“For one voyage to begin, another must come to an end. Sort of,”
After over a month of reading this book, I am finally finished.
I wish I could give it a complete 5* rating because the premise is pretty sound as things go, its just that the story could have done with a bit of trimming to make it a bit more streamlined. I would have been perfectly happy with a book which just covered the life of Holly Sykes and her husband and daughter.
I just felt emotionally disconnected from the characters. I wish I wasn’t, but if the book had been at least, say, 100 pages shorter then at least it would have been manageable. I continued reading it because I didn’t want to give up on a book half way to the end!
The narrative was just everywhere which is understandable when it covers a timeframe of about 70 years, but as it delineated from the main narrative it just made me want to put the book down and walk away.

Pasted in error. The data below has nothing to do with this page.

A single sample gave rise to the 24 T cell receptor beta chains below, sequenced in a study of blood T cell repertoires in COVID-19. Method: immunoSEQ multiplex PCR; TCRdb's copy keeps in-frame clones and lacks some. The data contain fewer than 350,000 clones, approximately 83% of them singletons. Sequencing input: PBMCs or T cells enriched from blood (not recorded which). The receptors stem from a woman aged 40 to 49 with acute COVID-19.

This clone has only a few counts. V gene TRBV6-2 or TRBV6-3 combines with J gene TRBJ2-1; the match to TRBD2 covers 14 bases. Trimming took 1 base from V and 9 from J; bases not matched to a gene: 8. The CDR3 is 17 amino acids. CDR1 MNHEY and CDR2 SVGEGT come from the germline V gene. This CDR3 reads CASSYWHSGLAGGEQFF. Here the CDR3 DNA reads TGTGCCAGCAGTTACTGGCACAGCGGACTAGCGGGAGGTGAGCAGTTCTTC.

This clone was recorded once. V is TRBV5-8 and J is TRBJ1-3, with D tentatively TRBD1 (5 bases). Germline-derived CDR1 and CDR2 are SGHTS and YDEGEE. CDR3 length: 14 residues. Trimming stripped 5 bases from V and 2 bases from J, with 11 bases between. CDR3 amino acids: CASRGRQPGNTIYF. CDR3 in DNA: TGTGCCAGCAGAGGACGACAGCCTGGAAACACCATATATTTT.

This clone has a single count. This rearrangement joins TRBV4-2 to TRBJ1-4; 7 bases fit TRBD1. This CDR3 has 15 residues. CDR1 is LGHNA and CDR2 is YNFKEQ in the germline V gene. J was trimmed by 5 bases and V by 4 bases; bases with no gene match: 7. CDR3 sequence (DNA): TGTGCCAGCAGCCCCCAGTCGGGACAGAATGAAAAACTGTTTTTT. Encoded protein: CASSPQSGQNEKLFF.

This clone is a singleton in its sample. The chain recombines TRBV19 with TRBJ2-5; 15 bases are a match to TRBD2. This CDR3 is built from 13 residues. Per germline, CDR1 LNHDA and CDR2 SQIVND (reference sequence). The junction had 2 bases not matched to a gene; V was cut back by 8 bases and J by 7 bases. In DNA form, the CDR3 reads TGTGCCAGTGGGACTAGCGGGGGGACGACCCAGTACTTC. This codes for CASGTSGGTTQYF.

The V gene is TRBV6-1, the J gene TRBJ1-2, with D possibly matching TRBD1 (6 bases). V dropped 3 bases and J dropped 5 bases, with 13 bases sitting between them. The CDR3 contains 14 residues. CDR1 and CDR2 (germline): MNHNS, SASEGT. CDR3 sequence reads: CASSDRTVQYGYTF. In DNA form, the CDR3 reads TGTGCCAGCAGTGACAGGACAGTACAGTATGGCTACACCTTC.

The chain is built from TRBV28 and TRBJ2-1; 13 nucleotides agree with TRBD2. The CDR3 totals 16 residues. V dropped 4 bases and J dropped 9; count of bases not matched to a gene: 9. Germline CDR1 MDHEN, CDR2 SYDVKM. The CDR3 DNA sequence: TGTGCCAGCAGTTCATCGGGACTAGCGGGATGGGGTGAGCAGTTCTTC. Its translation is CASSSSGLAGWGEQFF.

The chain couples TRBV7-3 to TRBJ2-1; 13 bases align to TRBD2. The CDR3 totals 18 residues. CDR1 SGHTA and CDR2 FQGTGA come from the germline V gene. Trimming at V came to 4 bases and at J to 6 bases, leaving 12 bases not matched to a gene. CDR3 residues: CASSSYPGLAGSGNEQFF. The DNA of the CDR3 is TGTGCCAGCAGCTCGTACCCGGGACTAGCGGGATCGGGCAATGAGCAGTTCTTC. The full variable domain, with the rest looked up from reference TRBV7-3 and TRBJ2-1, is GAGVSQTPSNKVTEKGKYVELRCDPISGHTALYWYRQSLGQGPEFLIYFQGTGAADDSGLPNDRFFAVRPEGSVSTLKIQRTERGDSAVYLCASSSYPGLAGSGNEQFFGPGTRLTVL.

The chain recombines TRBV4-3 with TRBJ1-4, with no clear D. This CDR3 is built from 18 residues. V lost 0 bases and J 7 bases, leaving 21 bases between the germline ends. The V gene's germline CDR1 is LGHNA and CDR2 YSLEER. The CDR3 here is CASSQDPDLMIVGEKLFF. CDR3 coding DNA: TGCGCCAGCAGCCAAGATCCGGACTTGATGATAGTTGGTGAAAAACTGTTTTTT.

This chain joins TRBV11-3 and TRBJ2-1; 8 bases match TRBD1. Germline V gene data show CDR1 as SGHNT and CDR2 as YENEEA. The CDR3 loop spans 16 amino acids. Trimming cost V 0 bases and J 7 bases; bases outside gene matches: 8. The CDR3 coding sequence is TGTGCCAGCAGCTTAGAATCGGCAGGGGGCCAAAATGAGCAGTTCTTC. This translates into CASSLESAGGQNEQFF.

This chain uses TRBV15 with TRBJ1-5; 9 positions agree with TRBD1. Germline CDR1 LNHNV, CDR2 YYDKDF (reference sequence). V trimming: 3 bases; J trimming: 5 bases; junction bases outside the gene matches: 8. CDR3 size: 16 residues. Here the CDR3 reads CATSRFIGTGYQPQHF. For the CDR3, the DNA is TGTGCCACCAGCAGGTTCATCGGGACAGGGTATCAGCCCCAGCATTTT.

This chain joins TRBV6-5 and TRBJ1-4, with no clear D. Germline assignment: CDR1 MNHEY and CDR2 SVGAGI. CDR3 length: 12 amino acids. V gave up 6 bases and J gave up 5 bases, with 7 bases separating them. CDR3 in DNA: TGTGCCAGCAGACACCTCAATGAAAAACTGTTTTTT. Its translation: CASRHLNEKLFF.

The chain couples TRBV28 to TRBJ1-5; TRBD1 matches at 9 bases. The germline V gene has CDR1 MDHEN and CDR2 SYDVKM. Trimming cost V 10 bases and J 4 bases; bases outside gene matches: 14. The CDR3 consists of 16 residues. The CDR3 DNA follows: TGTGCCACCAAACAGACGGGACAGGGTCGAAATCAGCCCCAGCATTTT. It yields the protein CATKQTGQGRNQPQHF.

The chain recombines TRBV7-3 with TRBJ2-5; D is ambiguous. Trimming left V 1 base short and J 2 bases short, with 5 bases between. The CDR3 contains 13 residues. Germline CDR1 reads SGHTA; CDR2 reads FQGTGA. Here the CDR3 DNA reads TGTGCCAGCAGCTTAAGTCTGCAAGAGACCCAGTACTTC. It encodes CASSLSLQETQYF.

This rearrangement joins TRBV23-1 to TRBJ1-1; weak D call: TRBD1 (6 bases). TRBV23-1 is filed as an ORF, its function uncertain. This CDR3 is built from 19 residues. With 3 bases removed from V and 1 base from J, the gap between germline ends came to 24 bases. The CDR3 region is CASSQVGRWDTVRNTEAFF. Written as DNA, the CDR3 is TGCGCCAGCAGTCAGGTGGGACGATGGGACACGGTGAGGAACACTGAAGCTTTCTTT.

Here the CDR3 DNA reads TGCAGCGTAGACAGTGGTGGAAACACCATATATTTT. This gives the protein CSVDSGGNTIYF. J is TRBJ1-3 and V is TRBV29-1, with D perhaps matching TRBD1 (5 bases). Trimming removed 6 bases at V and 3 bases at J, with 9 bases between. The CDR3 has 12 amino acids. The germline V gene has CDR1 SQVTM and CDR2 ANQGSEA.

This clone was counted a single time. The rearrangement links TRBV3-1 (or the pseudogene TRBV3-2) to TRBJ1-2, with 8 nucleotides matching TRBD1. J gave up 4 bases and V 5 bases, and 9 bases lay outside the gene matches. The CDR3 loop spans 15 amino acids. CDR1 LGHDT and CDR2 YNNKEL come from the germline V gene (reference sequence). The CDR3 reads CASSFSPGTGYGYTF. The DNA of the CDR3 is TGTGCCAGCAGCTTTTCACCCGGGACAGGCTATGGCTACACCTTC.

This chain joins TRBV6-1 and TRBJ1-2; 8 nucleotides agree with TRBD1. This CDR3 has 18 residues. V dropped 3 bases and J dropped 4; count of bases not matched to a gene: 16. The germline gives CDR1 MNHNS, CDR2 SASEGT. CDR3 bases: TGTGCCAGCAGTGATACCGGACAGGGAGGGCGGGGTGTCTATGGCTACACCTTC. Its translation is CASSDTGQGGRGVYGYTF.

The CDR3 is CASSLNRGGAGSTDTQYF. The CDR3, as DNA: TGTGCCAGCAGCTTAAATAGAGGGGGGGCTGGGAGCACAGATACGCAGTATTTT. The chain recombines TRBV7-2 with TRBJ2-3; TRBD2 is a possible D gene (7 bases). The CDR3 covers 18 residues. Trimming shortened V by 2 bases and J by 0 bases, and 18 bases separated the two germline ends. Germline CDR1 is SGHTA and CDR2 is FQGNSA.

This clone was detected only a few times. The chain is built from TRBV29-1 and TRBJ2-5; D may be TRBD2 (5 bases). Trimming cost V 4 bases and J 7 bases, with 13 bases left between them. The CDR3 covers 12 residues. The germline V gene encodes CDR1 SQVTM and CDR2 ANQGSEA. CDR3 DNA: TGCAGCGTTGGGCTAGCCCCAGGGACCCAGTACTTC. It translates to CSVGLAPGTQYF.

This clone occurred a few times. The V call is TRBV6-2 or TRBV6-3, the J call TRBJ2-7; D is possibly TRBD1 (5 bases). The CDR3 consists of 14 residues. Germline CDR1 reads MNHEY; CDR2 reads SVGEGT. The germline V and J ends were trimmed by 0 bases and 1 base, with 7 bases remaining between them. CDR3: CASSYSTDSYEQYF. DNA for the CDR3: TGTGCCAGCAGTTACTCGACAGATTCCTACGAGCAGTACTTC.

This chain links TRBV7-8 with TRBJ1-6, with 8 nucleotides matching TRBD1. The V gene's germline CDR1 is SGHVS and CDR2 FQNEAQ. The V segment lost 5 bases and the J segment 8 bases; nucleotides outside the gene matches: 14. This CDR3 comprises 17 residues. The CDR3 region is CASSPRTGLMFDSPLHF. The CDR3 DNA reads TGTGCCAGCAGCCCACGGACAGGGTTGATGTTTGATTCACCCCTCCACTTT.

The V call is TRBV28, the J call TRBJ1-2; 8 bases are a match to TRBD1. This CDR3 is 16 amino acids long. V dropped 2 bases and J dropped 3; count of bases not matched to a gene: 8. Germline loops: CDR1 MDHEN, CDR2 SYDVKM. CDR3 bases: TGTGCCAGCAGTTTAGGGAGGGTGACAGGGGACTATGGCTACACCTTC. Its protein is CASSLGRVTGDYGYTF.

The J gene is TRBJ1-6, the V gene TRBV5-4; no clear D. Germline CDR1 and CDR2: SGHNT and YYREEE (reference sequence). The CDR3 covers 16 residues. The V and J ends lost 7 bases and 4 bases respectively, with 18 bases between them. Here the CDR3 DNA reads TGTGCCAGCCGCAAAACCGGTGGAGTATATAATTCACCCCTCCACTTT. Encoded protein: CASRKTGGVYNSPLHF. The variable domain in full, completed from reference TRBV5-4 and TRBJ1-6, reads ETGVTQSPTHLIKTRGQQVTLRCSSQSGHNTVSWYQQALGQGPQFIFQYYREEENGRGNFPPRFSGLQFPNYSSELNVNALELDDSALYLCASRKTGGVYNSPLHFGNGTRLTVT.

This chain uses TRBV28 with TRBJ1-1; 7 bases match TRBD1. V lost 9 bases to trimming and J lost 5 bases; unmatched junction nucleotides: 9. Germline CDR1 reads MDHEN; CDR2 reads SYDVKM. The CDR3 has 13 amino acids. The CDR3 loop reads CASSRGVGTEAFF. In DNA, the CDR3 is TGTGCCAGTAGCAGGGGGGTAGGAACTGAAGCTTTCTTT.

Mitchell seems to love his language and that’s great, but my patience quickly grew thin with the jumpy nature of the narratives. I couldn’t form emotions for characters and felt nothing when they fell from the mortal coil of life.
I don’t dislike this book enough to put it in the ‘books I disliked’ category but all the same I didn’t adore it and I don’t think I’ll return to read it in any great hurry. However, among all the dregs there must be a positive, right? Of course. Among the dross there must be gold, and that’s the same in this instance. The characters are certainly vividly written and some of the narratives were interesting but ultimately I just didn’t want to admit defeat and give up. One of the later narratives involved an internet crash around the year 2039 and that would certainly be an interesting, although frightening prospect. That factor alone is the reason I’m not going to designate this book and blogpost to the special place in hell where 1 * books reside. It’s going to go into the ‘Fantasy fiction’ category instead.
MY RATING: **.5 / *****